Mid-Season Report: Lyon

Olympique Lyonnais Men’s Team:

In short, it was a nightmare first half of the season for the senior men’s Lyon team. Their performances and results fell short of even the most pessimistic predictions. The pre-season friendlies were a harbinger of things to come as they lost four out of five and struggled to find the net. Once the season got underway, they gained just a solitary point from their opening four games, which prompted the dismissal of manager Laurent Blanc in early September.

Italian coach Fabio Grosso arrived but failed to steady the ship before he too was dismissed after just one win in his seven games in charge, which left Lyon sitting rock bottom of the table. Survival in Ligue 1 became the limit of their ambition for the remainder of the campaign and Pierre Sage was installed as interim manager.

After a tricky first two games at the helm, Sage guided the team to three consecutive wins to round off the calendar year on a relative high and lift them out of the relegation zone. Performances and morale seemed to improve under the caretaker boss and there is cause for some cautious optimism going into 2024. However, there’s still a lot of work to do as they rode their luck at times during the recent run of wins, especially away at Monaco, and the player confidence still appears very brittle.

I’m now fairly confident that there are at least three worse teams than Lyon in the division (namely the current bottom three – Clermont, Lorient and Toulouse – and probably Metz too), so hopefully they can put aside any lingering fears of relegation and continue to climb the table in the new year. Mid-table obscurity is probably the best they can hope for now, along with a decent run in the cup.

On an individual level, most of the players have been disappointing. In particular, some of the most experienced players such as Lacazette, Tolisso, Lopes and Tagliafico failed to live up to expectations. Much vaunted new signings such as Nuamah, Mama Baldé and Maitland-Niles flattered to deceive and homegrown talents such as Caqueret and Cherki were badly off form. The one bright spot was young Irish centre-back Jake O’Brien, who was a solid presence in defence and contributed some vital goals.

Olympique Lyonnais Women’s Team:

The Lyon women’s team have gone from strength to strength so far this season and we’re running short of superlatives to describe them. They started off by winning the Trophée des Champions 2-0 against PSG in September and then proceeded to win each and every one of their opening eleven league fixtures to leave them eight points clear at the top of the Division 1 Féminine table at the half way stage. The 1-0 win away at PSG on matchday two already feels as though it may have been a title decider.

Lyon have been equally impressive in Europe. They began their Champions League campaign with a thumping 9-0 win away at Slavia Praha and followed it up with two more wins to take control of the group. The only thing that spoiled their one hundred per cent record across all competitions was when they let a two goal lead slip away at Brann in the last match before Christmas. An equaliser deep into injury time earned the Norwegians a 2-2 draw and the distinction of becoming the only side to avoid defeat against Lyon in the first half of this season.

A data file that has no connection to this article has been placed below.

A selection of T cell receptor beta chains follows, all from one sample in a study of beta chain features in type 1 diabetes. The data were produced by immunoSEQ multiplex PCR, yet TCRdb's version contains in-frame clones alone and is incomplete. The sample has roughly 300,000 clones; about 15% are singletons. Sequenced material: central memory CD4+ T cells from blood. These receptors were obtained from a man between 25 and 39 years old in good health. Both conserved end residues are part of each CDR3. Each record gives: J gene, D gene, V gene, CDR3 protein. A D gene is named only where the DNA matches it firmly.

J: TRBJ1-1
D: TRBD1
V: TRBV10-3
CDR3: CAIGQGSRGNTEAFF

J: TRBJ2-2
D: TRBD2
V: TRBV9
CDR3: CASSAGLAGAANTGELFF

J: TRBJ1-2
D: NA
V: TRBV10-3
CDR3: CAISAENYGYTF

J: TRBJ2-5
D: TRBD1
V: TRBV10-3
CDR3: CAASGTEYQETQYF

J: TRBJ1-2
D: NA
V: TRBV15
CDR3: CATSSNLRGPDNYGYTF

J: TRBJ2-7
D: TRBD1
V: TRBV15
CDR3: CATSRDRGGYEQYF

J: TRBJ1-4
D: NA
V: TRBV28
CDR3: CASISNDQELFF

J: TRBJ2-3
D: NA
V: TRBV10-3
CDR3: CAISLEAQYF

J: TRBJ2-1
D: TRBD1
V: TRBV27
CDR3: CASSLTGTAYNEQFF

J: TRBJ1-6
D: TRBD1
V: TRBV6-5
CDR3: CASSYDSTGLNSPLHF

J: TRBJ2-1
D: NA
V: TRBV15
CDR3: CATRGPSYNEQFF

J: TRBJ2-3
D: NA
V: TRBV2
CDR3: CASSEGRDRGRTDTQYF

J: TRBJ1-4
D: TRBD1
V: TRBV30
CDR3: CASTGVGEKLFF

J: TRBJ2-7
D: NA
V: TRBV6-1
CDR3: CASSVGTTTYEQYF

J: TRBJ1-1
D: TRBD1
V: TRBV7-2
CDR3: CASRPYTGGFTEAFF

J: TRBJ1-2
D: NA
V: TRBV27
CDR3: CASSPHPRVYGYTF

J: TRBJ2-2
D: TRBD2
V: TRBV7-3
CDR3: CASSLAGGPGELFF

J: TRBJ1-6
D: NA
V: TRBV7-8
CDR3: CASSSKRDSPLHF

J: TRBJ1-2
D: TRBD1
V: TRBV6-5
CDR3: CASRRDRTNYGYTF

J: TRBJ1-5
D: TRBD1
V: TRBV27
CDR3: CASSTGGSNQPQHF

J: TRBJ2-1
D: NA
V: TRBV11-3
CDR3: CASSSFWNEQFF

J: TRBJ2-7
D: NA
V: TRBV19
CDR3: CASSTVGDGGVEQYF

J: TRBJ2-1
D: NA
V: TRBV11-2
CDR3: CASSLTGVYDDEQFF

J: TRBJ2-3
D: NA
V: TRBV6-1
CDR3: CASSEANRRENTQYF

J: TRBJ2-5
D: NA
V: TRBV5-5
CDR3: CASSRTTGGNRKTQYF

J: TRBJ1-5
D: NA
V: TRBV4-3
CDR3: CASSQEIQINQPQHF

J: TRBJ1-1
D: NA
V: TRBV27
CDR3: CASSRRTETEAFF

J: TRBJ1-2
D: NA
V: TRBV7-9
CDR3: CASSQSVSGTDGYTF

Anything less than a relentless march towards another league title will be a disappointment from hereon and they will also be expected to progress deep into the latter stages of the Champions League to try and regain that trophy. The Lyon women’s team have every reason to look forward to 2024 with eager anticipation..

Olympique Lyonnais Reserves:

The Lyon reserve team are competing in the Championnat National 3 Groupe K in 2023-24, having been relegated at the end of last season. That is one of 11 regionalised groups of 14 teams at level five of the French football league pyramid. It lies below the Ligue 1, Ligue 2, National and National 2 levels.

Only the top team in the group will be promoted to National 2 and Gueïda Fofana’s Lyon reserves ended the calendar year in third place in the table, seven points behind leaders Lyon La Duchère. They experienced an inconsistent start to the season but put together a three match winning run from mid-November before ending the year with a 2-2 draw versus Ain Sud to climb up the table.

They have also been competing in Group B of the Premier League International Cup, where they faced three away games against English opposition. Lyon started well with wins at Chelsea and Southampton followed by a draw at West Ham, but lost 2-1 at group leaders Brighton and Hove Albion in their final fixture. It looks unlikely that they will progress to the next stage of the competition as only the top two go through and Lyon sit third in the table. They require an unlikely sequence of results in the other remaining games in order to go through.

Olympique Lyonnais U-19:

The Lyon men’s U-19 team compete in the Championnat National U19 – Groupe B, one of four regionalised groups at the top level of U-19 football in France. Under the charge of former defender Jérémie Bréchet, the team started the season well but endured a sticky patch from late October into November with three defeats on the trot before returning to form. They end 2023 in fourth place in the fourteen team table. There’s a five point deficit to leaders Sochaux, to whom they lost 1-0 away in November, although Lyon do have a game in hand. Auxerre and Paris FC are also in the hunt for one of the top two spots that would mean qualification for the end-of-season championship play-offs.

Lyon kicked off their Coupe Gambardella campaign in December with a 2-0 win away at ASPTT Dijon and they face a trip to Metz in the Round of 64 for their first fixture of 2024.